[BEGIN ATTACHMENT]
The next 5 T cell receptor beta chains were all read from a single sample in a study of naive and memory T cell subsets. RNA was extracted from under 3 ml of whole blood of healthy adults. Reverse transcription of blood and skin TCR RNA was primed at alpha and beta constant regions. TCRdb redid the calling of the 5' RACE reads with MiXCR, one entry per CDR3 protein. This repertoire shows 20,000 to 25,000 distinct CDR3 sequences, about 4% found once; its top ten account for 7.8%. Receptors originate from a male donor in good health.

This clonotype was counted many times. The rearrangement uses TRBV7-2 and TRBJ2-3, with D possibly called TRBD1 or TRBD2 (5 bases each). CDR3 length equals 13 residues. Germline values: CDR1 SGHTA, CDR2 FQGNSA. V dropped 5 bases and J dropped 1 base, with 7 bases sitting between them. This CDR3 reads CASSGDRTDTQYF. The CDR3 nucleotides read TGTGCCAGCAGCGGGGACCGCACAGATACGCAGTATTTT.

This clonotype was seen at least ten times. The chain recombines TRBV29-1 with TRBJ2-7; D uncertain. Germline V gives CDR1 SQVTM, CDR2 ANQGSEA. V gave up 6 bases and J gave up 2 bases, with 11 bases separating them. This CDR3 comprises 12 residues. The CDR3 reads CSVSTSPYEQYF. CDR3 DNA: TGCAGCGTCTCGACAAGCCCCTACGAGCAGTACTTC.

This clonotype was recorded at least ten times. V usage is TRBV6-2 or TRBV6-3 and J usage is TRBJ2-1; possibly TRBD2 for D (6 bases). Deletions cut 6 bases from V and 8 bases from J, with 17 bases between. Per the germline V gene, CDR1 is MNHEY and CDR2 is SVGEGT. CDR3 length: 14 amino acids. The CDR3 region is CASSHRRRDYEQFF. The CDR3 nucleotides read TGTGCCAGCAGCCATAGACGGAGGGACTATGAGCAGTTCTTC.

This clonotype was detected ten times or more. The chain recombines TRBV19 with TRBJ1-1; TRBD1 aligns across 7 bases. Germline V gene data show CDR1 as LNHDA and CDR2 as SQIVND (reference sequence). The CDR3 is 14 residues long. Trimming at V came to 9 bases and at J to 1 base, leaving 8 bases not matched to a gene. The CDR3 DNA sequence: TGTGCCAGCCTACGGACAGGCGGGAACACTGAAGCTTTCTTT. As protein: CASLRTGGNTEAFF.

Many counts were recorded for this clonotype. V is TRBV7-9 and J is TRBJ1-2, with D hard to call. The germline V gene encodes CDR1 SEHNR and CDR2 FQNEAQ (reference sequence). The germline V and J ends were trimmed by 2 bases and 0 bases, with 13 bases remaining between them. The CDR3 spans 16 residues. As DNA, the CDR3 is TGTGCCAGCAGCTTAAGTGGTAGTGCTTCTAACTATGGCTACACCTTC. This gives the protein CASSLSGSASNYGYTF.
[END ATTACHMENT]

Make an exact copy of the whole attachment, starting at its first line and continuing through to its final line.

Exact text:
The next 5 T cell receptor beta chains were all read from a single sample in a study of naive and memory T cell subsets. RNA was extracted from under 3 ml of whole blood of healthy adults. Reverse transcription of blood and skin TCR RNA was primed at alpha and beta constant regions. TCRdb redid the calling of the 5' RACE reads with MiXCR, one entry per CDR3 protein. This repertoire shows 20,000 to 25,000 distinct CDR3 sequences, about 4% found once; its top ten account for 7.8%. Receptors originate from a male donor in good health.

This clonotype was counted many times. The rearrangement uses TRBV7-2 and TRBJ2-3, with D possibly called TRBD1 or TRBD2 (5 bases each). CDR3 length equals 13 residues. Germline values: CDR1 SGHTA, CDR2 FQGNSA. V dropped 5 bases and J dropped 1 base, with 7 bases sitting between them. This CDR3 reads CASSGDRTDTQYF. The CDR3 nucleotides read TGTGCCAGCAGCGGGGACCGCACAGATACGCAGTATTTT.

This clonotype was seen at least ten times. The chain recombines TRBV29-1 with TRBJ2-7; D uncertain. Germline V gives CDR1 SQVTM, CDR2 ANQGSEA. V gave up 6 bases and J gave up 2 bases, with 11 bases separating them. This CDR3 comprises 12 residues. The CDR3 reads CSVSTSPYEQYF. CDR3 DNA: TGCAGCGTCTCGACAAGCCCCTACGAGCAGTACTTC.

This clonotype was recorded at least ten times. V usage is TRBV6-2 or TRBV6-3 and J usage is TRBJ2-1; possibly TRBD2 for D (6 bases). Deletions cut 6 bases from V and 8 bases from J, with 17 bases between. Per the germline V gene, CDR1 is MNHEY and CDR2 is SVGEGT. CDR3 length: 14 amino acids. The CDR3 region is CASSHRRRDYEQFF. The CDR3 nucleotides read TGTGCCAGCAGCCATAGACGGAGGGACTATGAGCAGTTCTTC.

This clonotype was detected ten times or more. The chain recombines TRBV19 with TRBJ1-1; TRBD1 aligns across 7 bases. Germline V gene data show CDR1 as LNHDA and CDR2 as SQIVND (reference sequence). The CDR3 is 14 residues long. Trimming at V came to 9 bases and at J to 1 base, leaving 8 bases not matched to a gene. The CDR3 DNA sequence: TGTGCCAGCCTACGGACAGGCGGGAACACTGAAGCTTTCTTT. As protein: CASLRTGGNTEAFF.

Many counts were recorded for this clonotype. V is TRBV7-9 and J is TRBJ1-2, with D hard to call. The germline V gene encodes CDR1 SEHNR and CDR2 FQNEAQ (reference sequence). The germline V and J ends were trimmed by 2 bases and 0 bases, with 13 bases remaining between them. The CDR3 spans 16 residues. As DNA, the CDR3 is TGTGCCAGCAGCTTAAGTGGTAGTGCTTCTAACTATGGCTACACCTTC. This gives the protein CASSLSGSASNYGYTF.